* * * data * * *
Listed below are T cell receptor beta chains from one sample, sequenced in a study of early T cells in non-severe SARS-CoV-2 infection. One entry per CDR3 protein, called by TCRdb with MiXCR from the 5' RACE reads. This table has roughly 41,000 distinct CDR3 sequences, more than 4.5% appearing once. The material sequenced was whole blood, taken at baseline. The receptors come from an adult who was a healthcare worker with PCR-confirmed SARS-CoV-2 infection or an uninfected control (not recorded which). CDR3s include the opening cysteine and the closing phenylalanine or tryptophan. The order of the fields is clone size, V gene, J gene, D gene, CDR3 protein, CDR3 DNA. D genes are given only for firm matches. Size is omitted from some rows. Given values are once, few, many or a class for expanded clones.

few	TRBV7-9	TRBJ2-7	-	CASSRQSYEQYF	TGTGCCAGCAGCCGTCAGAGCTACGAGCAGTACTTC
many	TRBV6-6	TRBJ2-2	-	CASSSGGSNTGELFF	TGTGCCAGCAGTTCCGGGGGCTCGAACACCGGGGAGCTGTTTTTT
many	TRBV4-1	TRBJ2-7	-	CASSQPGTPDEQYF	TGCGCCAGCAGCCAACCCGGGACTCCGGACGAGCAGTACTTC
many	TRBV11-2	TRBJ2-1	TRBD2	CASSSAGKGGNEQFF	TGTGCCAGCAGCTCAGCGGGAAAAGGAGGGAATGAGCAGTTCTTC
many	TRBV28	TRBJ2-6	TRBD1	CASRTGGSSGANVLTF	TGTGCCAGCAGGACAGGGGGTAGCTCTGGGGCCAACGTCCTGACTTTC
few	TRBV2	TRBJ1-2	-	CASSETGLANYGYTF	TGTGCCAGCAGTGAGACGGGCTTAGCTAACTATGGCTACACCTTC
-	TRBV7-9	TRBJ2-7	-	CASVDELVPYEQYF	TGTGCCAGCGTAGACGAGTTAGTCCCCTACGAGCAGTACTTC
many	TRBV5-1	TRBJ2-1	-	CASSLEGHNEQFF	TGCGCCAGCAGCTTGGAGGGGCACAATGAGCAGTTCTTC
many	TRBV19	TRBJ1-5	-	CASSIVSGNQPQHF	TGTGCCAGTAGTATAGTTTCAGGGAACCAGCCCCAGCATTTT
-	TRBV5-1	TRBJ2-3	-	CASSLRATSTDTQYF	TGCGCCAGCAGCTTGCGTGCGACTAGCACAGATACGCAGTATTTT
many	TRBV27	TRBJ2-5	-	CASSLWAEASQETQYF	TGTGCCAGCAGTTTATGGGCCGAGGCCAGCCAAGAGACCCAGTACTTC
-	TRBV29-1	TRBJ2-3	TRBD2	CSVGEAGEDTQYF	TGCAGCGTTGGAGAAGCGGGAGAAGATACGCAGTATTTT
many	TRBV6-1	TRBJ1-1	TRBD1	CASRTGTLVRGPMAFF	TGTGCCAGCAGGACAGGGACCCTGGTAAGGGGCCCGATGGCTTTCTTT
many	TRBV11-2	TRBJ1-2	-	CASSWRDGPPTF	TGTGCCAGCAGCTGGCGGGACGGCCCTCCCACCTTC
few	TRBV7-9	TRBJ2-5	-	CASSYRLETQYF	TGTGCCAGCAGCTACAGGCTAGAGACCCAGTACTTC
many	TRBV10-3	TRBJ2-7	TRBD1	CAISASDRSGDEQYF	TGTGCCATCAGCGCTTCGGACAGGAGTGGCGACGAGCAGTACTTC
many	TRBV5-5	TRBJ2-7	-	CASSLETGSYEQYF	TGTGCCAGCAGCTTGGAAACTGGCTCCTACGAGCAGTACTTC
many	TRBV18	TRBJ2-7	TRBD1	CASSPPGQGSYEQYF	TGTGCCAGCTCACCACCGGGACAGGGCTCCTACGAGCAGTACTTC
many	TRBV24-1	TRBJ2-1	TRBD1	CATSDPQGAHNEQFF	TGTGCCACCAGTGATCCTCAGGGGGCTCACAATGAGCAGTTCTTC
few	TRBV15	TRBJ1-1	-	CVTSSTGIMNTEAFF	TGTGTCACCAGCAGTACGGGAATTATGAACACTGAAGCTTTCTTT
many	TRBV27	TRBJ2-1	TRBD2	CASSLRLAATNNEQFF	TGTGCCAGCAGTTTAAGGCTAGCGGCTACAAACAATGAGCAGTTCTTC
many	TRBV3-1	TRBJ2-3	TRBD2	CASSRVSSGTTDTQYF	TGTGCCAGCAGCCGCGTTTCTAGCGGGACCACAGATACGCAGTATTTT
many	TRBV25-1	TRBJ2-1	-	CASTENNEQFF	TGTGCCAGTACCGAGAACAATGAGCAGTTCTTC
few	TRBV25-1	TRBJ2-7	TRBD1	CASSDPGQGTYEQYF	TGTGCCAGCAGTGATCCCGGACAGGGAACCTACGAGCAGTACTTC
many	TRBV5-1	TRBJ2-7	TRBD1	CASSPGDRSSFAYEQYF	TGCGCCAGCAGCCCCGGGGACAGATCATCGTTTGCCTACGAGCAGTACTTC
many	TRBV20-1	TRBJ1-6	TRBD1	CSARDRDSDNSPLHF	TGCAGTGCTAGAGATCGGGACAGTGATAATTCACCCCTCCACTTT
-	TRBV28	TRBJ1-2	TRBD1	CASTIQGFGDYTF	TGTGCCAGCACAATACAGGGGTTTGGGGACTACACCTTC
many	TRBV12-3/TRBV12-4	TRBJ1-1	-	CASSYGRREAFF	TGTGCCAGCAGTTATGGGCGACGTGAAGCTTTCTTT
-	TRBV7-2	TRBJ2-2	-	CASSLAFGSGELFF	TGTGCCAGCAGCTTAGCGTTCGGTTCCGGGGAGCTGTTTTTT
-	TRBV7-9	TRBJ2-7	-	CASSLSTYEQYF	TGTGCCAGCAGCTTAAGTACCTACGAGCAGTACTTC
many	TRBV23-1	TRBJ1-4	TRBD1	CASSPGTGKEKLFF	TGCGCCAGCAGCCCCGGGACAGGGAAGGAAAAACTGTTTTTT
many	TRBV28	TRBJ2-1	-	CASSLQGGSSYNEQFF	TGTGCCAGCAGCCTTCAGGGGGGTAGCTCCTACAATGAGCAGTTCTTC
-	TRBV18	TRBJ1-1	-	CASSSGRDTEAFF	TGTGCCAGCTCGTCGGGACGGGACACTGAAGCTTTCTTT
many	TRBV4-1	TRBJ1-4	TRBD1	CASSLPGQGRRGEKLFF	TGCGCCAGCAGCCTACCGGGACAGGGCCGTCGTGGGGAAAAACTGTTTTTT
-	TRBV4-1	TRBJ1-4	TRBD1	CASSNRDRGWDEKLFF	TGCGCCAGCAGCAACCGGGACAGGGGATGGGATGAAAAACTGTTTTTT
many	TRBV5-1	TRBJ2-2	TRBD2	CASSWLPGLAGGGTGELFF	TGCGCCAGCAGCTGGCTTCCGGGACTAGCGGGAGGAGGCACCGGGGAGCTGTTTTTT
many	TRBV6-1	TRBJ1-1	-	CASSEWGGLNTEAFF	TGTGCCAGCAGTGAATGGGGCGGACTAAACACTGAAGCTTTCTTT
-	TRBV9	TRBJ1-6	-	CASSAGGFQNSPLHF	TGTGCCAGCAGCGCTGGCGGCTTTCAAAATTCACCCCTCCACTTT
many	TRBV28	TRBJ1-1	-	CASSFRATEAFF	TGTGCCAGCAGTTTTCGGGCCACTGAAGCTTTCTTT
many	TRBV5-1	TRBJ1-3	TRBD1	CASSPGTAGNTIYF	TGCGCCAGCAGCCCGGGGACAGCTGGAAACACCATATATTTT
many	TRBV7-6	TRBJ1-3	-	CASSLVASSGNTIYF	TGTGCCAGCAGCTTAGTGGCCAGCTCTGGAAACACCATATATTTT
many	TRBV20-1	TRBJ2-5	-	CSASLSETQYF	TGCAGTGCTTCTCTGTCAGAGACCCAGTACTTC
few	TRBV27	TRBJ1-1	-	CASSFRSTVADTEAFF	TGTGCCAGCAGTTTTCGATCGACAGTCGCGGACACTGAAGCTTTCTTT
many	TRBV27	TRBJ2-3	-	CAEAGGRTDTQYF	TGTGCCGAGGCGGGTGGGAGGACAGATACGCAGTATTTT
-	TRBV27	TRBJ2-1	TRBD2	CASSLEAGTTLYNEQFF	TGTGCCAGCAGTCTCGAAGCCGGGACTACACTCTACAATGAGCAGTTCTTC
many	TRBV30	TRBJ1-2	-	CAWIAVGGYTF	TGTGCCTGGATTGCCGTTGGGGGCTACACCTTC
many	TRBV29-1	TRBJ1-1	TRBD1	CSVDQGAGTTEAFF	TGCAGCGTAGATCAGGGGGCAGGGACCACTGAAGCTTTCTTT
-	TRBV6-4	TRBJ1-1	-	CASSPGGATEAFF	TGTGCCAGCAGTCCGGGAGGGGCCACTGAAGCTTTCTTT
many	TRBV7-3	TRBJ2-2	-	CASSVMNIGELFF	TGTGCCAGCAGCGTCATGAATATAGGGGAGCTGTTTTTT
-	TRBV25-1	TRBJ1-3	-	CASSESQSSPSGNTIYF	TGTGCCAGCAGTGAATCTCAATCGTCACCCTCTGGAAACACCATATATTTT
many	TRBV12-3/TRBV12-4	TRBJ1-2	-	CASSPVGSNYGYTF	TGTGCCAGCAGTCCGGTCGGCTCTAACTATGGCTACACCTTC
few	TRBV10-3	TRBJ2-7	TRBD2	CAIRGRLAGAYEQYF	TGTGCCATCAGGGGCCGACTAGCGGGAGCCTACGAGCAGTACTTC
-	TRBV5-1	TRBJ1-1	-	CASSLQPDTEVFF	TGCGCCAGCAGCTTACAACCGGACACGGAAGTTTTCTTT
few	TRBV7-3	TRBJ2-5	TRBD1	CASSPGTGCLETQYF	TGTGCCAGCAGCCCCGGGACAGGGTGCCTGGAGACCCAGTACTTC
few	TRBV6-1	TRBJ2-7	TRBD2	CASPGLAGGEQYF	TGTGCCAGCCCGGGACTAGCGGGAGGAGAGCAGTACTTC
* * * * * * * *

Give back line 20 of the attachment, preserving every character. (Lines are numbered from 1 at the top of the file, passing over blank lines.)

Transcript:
many	TRBV24-1	TRBJ2-1	TRBD1	CATSDPQGAHNEQFF	TGTGCCACCAGTGATCCTCAGGGGGCTCACAATGAGCAGTTCTTC